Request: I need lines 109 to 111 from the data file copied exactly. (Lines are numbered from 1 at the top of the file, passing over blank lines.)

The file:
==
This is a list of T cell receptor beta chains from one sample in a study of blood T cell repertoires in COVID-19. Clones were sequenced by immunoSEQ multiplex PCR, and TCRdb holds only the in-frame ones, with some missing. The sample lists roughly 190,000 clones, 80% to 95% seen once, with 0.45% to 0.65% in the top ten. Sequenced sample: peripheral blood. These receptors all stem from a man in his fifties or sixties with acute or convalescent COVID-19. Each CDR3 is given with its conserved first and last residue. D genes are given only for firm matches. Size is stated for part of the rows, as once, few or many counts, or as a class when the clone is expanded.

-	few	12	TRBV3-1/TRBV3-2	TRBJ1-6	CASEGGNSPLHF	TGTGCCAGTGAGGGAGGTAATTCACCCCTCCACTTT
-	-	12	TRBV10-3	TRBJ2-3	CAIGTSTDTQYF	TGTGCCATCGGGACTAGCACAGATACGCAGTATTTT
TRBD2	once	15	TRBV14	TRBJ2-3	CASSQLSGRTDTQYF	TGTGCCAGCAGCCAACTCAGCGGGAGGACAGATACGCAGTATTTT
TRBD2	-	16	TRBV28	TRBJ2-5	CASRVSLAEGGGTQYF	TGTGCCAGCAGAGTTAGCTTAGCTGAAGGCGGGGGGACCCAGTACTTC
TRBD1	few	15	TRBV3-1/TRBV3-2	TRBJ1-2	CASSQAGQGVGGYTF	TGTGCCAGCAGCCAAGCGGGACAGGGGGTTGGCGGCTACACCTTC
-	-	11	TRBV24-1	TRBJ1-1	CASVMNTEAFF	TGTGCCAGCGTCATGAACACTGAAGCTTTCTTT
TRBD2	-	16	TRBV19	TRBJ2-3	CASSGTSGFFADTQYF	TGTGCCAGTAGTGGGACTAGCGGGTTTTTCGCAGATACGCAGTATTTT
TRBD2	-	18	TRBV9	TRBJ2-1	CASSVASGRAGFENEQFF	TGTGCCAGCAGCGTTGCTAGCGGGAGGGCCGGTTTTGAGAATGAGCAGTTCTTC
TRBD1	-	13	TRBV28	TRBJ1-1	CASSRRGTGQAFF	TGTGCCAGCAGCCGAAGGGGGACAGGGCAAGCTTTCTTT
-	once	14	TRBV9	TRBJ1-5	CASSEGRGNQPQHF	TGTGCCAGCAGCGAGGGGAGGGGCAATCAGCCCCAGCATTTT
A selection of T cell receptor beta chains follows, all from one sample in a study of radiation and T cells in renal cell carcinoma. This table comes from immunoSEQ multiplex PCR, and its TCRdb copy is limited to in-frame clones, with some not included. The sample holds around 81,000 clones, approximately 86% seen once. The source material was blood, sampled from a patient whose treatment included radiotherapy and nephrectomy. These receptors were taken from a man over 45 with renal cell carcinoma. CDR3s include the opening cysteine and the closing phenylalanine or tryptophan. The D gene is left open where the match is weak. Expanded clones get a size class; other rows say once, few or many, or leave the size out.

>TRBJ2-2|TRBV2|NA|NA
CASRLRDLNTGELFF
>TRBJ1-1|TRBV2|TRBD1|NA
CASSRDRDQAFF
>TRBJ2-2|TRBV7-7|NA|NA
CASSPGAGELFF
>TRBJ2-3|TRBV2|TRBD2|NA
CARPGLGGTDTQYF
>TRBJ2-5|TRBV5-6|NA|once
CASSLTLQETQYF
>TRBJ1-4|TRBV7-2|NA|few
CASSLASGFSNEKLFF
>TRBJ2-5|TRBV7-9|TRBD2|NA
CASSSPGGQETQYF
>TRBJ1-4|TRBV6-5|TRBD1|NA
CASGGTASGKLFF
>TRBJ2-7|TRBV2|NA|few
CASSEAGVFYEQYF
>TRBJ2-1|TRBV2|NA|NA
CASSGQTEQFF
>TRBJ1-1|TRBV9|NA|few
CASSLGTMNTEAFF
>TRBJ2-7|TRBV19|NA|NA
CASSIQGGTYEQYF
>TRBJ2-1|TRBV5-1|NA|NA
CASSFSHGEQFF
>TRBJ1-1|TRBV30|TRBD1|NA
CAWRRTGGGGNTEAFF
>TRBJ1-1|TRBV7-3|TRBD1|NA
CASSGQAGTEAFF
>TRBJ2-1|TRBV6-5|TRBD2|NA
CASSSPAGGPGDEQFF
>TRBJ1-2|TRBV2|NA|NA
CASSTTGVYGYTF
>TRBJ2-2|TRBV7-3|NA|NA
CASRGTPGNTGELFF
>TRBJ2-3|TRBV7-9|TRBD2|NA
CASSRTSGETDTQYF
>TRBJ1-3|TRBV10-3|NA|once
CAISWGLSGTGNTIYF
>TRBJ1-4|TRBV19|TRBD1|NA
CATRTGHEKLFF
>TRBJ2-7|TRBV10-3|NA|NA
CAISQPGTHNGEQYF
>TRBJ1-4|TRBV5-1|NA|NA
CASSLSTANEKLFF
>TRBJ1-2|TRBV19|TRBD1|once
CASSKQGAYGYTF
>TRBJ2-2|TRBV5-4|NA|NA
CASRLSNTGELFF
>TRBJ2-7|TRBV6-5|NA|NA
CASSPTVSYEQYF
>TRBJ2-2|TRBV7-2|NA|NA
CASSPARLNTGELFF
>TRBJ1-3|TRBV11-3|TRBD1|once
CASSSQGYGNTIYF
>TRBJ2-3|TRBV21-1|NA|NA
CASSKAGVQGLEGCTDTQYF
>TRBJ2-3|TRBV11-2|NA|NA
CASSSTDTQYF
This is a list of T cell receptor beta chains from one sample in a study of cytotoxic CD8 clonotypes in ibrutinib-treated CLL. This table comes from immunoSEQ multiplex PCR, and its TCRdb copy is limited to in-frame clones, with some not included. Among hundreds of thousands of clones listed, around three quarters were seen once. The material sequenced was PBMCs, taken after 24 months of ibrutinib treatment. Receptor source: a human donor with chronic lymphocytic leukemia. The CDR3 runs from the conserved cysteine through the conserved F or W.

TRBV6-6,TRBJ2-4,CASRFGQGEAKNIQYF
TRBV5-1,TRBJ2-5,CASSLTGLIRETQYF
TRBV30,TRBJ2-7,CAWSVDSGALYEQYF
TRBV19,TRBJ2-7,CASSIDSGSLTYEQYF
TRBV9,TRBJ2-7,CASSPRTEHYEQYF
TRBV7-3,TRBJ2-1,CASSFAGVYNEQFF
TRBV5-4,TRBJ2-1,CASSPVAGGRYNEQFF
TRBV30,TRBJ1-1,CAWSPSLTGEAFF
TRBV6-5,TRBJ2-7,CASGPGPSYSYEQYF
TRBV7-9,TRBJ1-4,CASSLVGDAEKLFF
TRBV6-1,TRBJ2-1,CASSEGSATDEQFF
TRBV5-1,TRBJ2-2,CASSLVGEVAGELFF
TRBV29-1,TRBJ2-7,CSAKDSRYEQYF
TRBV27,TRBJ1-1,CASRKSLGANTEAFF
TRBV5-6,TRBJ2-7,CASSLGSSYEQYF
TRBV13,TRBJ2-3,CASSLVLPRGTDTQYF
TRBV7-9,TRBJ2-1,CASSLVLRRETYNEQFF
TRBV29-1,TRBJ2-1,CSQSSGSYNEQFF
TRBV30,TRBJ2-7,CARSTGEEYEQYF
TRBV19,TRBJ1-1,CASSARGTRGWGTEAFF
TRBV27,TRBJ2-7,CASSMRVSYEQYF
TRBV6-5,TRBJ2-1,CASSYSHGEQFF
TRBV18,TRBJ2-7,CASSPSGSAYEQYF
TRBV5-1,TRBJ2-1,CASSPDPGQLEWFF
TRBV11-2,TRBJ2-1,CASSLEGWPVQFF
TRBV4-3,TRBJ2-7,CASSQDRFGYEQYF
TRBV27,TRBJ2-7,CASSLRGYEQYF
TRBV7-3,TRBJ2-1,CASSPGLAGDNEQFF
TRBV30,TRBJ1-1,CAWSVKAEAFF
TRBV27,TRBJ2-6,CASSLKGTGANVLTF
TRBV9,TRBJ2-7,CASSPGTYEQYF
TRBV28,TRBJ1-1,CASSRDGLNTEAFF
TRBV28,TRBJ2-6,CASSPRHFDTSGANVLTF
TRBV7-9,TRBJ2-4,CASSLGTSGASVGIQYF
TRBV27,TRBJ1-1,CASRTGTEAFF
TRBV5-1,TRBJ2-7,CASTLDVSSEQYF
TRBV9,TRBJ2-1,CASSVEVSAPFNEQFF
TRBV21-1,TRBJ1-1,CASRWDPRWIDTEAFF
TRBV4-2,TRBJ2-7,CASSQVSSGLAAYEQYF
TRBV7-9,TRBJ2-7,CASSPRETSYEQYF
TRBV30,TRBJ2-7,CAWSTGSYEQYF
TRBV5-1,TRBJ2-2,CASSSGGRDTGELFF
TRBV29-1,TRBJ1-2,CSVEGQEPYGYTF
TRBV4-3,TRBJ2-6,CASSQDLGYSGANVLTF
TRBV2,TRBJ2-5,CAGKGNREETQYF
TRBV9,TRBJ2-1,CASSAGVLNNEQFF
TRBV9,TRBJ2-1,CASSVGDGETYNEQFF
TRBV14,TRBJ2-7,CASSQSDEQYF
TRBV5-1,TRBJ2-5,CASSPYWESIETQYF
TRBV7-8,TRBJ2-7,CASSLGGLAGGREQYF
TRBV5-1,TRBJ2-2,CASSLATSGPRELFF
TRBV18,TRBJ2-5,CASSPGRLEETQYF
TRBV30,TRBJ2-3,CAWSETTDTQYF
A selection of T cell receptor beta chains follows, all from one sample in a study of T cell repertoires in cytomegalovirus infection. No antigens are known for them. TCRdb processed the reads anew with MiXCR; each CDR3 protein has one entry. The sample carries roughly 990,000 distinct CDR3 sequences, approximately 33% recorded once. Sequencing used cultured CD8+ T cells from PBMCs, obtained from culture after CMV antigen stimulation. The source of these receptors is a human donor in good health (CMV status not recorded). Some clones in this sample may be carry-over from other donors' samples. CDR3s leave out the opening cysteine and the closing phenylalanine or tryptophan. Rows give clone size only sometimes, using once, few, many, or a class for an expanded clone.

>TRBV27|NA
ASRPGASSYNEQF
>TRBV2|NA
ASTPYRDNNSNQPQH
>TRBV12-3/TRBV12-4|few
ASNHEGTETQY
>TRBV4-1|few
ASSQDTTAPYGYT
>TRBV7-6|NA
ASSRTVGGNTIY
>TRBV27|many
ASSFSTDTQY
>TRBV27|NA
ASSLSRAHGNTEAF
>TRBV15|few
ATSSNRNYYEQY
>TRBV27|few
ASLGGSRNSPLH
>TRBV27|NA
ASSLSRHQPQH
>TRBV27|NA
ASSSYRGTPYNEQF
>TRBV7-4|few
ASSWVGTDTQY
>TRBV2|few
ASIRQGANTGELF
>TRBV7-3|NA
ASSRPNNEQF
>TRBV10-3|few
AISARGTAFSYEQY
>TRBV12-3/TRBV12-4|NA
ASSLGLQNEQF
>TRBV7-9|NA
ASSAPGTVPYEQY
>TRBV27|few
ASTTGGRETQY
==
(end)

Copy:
TRBV5-1,TRBJ2-7,CASTLDVSSEQYF
TRBV9,TRBJ2-1,CASSVEVSAPFNEQFF
TRBV21-1,TRBJ1-1,CASRWDPRWIDTEAFF